Corporate leaders who say such statements are not hypocrites. They are more likely to not understand the consequences of their statements. If safety really is the number one priority, an executive should be able or expected to close the company if its work cannot be conducted safely. If a company’s people are paramount to the success of the company, how does it handle an accusation of bullying against a manager? Which of the people does the Board or the company choose to keep and which to lose? Should it keep the “evil” sales representative because the rep is its most effective salesperson or sack the rep because he or she is abusive?
These are executive decisions that need to be worked through if any company is to develop an effective operational culture that truly values the safety of its workers. It is vital that the reality behind the statements is analysed and acted upon, or perhaps such statements should not be uttered in the first instance.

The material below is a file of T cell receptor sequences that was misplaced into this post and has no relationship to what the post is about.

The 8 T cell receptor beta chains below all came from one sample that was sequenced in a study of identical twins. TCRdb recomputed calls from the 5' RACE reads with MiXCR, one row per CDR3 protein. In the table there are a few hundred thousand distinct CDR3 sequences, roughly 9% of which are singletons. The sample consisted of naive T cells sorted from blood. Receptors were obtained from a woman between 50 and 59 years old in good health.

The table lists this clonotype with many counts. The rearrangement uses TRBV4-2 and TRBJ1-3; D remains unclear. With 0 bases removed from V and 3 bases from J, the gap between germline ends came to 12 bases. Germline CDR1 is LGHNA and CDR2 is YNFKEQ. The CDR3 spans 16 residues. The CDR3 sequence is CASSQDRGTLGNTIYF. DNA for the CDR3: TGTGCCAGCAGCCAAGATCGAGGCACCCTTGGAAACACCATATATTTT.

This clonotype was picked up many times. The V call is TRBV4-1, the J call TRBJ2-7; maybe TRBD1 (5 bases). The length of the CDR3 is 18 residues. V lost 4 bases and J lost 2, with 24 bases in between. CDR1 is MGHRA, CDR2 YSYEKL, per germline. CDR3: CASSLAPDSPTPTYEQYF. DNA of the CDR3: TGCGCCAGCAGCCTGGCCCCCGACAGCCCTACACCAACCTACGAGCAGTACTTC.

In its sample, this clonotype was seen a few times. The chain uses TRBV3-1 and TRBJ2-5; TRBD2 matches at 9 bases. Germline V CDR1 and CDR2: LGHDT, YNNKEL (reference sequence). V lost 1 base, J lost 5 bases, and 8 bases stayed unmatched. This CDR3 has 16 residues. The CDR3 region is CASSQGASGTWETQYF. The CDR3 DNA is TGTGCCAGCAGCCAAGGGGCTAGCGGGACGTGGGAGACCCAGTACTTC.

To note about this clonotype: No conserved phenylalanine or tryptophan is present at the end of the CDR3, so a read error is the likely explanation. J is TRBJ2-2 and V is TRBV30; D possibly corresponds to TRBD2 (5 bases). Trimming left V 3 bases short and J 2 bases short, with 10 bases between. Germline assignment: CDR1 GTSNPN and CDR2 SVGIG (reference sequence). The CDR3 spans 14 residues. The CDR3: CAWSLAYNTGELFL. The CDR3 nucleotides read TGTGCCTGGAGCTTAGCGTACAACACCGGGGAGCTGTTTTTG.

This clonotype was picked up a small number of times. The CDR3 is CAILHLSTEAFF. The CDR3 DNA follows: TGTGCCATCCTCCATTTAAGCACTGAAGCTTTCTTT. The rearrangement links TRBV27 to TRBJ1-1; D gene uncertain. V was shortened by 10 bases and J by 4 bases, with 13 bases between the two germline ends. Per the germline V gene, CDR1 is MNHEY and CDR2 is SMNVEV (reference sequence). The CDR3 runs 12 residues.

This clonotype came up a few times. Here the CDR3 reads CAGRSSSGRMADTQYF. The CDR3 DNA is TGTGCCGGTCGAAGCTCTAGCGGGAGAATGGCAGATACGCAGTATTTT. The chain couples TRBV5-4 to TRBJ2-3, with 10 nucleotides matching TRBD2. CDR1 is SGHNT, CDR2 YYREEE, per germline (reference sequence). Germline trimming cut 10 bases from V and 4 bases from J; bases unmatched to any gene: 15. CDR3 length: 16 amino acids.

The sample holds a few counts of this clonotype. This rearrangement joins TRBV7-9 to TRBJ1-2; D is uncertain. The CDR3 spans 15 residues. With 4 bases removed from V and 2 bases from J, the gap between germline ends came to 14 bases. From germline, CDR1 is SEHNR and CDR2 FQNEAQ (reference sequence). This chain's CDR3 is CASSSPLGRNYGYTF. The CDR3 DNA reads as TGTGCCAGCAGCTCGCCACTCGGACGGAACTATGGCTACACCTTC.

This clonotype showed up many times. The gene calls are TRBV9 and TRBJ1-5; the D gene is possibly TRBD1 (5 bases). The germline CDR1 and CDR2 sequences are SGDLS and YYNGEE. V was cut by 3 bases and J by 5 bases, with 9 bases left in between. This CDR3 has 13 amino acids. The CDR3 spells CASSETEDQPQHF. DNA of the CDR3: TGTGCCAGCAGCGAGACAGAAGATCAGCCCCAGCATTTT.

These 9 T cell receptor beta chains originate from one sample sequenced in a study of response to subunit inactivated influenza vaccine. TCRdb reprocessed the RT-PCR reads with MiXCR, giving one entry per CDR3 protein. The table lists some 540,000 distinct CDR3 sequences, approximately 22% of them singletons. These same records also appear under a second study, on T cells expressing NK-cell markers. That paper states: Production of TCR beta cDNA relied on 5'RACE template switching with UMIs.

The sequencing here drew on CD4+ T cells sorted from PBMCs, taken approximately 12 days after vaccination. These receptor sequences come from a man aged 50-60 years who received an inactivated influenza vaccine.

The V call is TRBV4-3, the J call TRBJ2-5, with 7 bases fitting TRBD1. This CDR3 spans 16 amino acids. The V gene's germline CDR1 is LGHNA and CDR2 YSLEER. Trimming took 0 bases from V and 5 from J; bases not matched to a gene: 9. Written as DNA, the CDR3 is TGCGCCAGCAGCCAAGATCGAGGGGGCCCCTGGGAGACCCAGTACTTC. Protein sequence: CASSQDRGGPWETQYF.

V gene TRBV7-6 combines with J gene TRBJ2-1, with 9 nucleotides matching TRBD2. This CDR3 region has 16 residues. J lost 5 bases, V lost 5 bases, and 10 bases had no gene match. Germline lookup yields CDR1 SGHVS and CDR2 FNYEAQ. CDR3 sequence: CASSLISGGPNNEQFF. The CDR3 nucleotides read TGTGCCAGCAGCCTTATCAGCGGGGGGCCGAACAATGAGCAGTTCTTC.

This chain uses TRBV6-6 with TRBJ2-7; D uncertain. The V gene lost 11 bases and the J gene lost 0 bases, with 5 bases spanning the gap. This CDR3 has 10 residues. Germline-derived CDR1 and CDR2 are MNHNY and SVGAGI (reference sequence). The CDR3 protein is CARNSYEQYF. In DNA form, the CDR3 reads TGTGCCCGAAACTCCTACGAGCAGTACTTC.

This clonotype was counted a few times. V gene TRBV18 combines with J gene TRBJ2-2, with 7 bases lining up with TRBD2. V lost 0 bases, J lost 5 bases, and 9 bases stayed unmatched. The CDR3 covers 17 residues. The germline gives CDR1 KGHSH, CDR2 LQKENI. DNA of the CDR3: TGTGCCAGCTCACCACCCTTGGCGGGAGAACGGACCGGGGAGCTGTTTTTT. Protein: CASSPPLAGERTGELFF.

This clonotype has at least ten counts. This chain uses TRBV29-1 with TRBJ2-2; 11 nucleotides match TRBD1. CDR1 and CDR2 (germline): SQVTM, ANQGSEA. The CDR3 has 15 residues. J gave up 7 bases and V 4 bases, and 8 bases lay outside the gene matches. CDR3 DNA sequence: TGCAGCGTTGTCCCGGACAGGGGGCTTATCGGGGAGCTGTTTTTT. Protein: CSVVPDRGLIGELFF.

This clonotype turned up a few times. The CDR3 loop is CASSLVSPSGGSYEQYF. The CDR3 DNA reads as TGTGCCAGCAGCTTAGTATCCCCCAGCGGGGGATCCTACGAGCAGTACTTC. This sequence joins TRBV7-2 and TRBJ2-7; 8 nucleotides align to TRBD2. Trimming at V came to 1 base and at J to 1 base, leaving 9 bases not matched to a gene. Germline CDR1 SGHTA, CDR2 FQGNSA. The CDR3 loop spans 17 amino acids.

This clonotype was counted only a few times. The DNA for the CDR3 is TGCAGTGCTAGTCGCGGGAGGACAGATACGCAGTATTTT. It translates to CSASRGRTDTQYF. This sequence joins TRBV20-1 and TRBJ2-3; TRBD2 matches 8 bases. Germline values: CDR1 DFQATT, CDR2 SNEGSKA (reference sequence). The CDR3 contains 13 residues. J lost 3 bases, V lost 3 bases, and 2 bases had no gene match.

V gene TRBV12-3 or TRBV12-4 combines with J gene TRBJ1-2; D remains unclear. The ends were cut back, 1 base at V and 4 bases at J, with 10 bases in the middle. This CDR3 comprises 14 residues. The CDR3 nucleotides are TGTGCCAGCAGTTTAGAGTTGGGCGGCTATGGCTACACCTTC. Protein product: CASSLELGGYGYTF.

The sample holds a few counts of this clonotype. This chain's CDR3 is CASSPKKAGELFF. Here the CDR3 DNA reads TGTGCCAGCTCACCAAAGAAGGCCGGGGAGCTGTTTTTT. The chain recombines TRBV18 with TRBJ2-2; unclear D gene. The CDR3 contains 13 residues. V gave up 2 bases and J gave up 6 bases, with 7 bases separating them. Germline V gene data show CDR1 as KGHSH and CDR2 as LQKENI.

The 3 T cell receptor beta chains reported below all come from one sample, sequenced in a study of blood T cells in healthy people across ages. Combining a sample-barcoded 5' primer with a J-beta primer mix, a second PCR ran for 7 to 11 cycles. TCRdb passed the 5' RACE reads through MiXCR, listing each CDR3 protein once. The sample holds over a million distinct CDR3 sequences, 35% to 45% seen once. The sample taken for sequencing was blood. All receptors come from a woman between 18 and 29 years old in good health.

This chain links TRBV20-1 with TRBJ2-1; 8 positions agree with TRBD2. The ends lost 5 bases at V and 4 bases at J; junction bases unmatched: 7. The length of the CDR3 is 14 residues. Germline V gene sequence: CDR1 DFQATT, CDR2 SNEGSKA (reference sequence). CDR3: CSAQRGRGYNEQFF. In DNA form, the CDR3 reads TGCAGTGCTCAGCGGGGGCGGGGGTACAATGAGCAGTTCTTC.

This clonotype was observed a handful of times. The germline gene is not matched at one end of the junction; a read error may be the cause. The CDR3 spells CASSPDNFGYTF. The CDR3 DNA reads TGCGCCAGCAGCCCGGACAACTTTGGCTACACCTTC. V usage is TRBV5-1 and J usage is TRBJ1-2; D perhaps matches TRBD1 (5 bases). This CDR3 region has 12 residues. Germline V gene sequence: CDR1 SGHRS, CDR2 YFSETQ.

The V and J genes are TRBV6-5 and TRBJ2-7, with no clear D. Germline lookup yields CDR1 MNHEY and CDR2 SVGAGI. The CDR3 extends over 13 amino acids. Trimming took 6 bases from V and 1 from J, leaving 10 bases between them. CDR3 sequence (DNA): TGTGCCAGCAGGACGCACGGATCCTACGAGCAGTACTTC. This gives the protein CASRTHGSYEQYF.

Last week the Australian Financial Review (AFR) brought some focus on occupational health and safety (OHS) by reporting on the most recent annual report from GlencoreXstrata in its article “Mining’s not war, why 26 deaths?” (subscription required). The article is enlightening but as important is that a business newspaper has analysed an annual report in a workplace safety context. Curiously, although OHS is often mentioned as part of its sustainability and risk management program, safety is not seen as a financial key performance indicator, and it should be.
AFR’s Matthew Stevens wrote:
“Everybody in mining talks about ‘zero harm’ being the ultimate ambition of their health and safety programs. But talking safe and living safe are two very different things.”